Here is how you can use sleep as a performance enhancer
I used to consider sleep as a sign of laziness. I believed sleeping less was better for us. That changed after I started taking training (BJJ) more seriously. I realized that sleep and recovery is just as important as training, learning and improving.
I don’t only mean physical recovery, our brain needs to properly recover too. The most effective recovery happens when we sleep, and the best part is it’s totally free. Most of us don’t realize how powerful sleep is, and we don’t appreciate the fact that it’s free.
We should all get a certain amount of sleep each night. However, the quality of your sleep is more important than the amount of sleep you get. I have friends who sleep for 8-9 hours, but they feel tired when they wake up and during the day as well. There might be different reasons for that, but I believe the main one is their quality of sleep. I would say the reason is probably low testosterone, which is also directly correlated to the sleep quality. I don’t remember who said it, but there is a quote about sleep that I always refer to, “If sleep was a drug, it would be illegal to use in sports.” This quote itself sums it all up.
Sleep is one of my biggest priorities. Of course there is still room to improve, but I’m trying my best when it comes to sleep. I realized how important sleep is once I started taking it seriously. I don’t remember the last time I felt tired after I woke up. Even if I had a hard practice the night before, I always wake up well rested. That wasn’t always the case for me. Ever since I started doing the following steps, I’ve been getting the most out of my sleeps as everyone else should too.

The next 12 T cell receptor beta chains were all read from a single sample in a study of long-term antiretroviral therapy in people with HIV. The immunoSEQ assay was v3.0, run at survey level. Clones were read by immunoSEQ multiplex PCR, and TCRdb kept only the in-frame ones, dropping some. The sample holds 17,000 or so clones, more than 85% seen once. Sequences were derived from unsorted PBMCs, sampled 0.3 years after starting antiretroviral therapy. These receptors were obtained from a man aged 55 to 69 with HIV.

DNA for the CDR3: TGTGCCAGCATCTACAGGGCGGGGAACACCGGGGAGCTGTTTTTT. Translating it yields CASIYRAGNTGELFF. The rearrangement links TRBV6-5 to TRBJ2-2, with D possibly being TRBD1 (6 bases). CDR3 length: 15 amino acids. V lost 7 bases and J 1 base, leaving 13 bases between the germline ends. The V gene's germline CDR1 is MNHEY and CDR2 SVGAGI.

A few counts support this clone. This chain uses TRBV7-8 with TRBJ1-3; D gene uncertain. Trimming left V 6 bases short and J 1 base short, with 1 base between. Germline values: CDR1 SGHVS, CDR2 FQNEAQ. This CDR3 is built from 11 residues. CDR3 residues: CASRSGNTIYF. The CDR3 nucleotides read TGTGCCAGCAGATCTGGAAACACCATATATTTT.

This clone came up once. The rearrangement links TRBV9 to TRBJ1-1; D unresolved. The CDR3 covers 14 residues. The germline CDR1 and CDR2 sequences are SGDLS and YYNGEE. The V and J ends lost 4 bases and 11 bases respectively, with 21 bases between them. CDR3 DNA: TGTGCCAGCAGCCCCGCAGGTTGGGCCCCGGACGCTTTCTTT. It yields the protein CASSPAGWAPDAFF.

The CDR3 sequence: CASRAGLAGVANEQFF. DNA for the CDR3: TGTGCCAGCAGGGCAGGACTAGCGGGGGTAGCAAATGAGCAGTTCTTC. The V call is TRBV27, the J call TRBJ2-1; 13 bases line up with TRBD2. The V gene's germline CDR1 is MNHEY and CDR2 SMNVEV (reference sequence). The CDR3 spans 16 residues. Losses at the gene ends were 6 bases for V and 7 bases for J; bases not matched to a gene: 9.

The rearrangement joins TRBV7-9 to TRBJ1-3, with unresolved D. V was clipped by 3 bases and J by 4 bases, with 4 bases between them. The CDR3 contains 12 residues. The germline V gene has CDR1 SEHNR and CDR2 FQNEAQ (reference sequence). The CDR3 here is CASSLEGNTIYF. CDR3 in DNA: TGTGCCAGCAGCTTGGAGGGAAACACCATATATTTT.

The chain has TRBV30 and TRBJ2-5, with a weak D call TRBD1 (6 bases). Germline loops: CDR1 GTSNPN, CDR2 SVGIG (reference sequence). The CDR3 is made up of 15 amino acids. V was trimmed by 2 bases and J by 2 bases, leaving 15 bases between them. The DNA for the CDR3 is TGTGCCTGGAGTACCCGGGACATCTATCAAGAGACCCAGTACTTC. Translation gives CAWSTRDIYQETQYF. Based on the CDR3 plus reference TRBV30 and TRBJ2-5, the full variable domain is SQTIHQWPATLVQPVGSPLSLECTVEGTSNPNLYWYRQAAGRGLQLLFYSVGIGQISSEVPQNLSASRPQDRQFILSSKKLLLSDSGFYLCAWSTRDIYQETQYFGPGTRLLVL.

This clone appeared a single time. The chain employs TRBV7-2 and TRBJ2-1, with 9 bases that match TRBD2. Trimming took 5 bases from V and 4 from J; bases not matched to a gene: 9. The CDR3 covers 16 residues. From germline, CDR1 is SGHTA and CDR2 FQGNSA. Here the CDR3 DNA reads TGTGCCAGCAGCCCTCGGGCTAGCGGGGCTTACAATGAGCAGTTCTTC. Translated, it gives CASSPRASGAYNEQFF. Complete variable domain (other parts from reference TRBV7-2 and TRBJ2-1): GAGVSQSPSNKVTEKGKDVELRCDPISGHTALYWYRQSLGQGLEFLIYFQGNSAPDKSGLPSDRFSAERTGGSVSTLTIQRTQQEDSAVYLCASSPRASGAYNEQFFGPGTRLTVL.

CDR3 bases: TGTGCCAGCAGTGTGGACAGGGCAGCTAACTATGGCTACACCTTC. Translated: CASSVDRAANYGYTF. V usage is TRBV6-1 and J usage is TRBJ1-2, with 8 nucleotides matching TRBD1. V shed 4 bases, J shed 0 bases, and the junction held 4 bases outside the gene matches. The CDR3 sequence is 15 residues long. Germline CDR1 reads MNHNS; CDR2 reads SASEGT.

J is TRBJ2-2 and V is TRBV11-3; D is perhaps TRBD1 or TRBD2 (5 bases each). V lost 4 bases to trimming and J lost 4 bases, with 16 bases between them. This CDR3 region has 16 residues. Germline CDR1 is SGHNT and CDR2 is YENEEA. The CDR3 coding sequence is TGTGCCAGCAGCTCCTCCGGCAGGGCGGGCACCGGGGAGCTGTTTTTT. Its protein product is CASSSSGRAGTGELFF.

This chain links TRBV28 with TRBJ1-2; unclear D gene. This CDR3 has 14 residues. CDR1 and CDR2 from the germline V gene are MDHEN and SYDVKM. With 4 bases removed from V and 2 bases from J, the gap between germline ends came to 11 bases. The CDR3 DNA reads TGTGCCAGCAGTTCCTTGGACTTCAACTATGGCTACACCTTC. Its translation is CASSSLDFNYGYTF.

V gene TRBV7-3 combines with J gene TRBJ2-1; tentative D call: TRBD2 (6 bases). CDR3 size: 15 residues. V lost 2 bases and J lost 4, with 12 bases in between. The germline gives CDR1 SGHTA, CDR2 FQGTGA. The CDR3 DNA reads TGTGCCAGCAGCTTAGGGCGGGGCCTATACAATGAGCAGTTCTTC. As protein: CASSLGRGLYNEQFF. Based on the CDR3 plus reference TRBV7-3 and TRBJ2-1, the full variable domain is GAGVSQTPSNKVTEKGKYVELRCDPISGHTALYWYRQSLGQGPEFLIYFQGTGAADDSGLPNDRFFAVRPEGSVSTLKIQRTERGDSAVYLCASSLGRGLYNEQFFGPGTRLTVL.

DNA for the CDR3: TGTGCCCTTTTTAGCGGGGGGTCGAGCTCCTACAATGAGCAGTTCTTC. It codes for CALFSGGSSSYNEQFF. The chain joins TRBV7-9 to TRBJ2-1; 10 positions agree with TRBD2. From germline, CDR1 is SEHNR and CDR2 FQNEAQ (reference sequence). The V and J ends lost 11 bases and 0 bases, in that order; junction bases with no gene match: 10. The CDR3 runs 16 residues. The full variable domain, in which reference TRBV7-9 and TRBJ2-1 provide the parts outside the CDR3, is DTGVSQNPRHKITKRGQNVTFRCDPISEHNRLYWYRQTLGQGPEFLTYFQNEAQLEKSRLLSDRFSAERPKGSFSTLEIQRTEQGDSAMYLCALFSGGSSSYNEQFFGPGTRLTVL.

Here is the list of simple things you should do to get a better quality of sleep:
- Use iPhone’s Bedtime or Do Not Disturb
- Night shift/Blue light blocking
- Dark bedroom/Eye mask
- Don’t eat heavy foods prior to bed
- No caffeine 12 hours before bed
Bedtime/Do Not Disturb
For the last 3 years, I’ve been turning on Do Not Disturb on my phone before I go to sleep. That way, I’m not getting any notifications or calls. Even though I always keep my phone in vibrate mode, I turn on Do Not Disturb because I don’t want my sleep to get affected in the slightest.
After I updated my iPhone, I started using Bedtime. How that works is, you select a time frame, I believe mine is from 10:00 PM to 6:30 AM, and your iPhone automatically turns Do Not Disturb on and locks itself.
It’s different for everyone, but I currently like to go to bed at around 10:30 PM and wake up at around 6:30 AM. So every single night at 9:54 PM, the bedtime reminder is activated on my phone, which means that I should wind down and get ready for bed. I have friends who complain about the phone calls they are getting at night when they are sleeping. I’ve been telling them to turn the Do Not Disturb on, or put the phone on airplane mode but they don’t listen even though it’s very easy to do. If you value your health and your sleep, I think you should do so.
Blue Light Blocking/Night Shift
Screens are a huge part of our lives. Most of us look at screens almost all the time, whether for work, to study, or to entertain ourselves. I’m not going to say you should reduce your screen time, because I don’t know what you’re using it for and I’m not going to reduce mine. I like being in front of the screen most of my time. But I also realize that it has an affect on my eyes, and on my sleep as well. So I’m doing the best I can to minimize the effects on my eyes.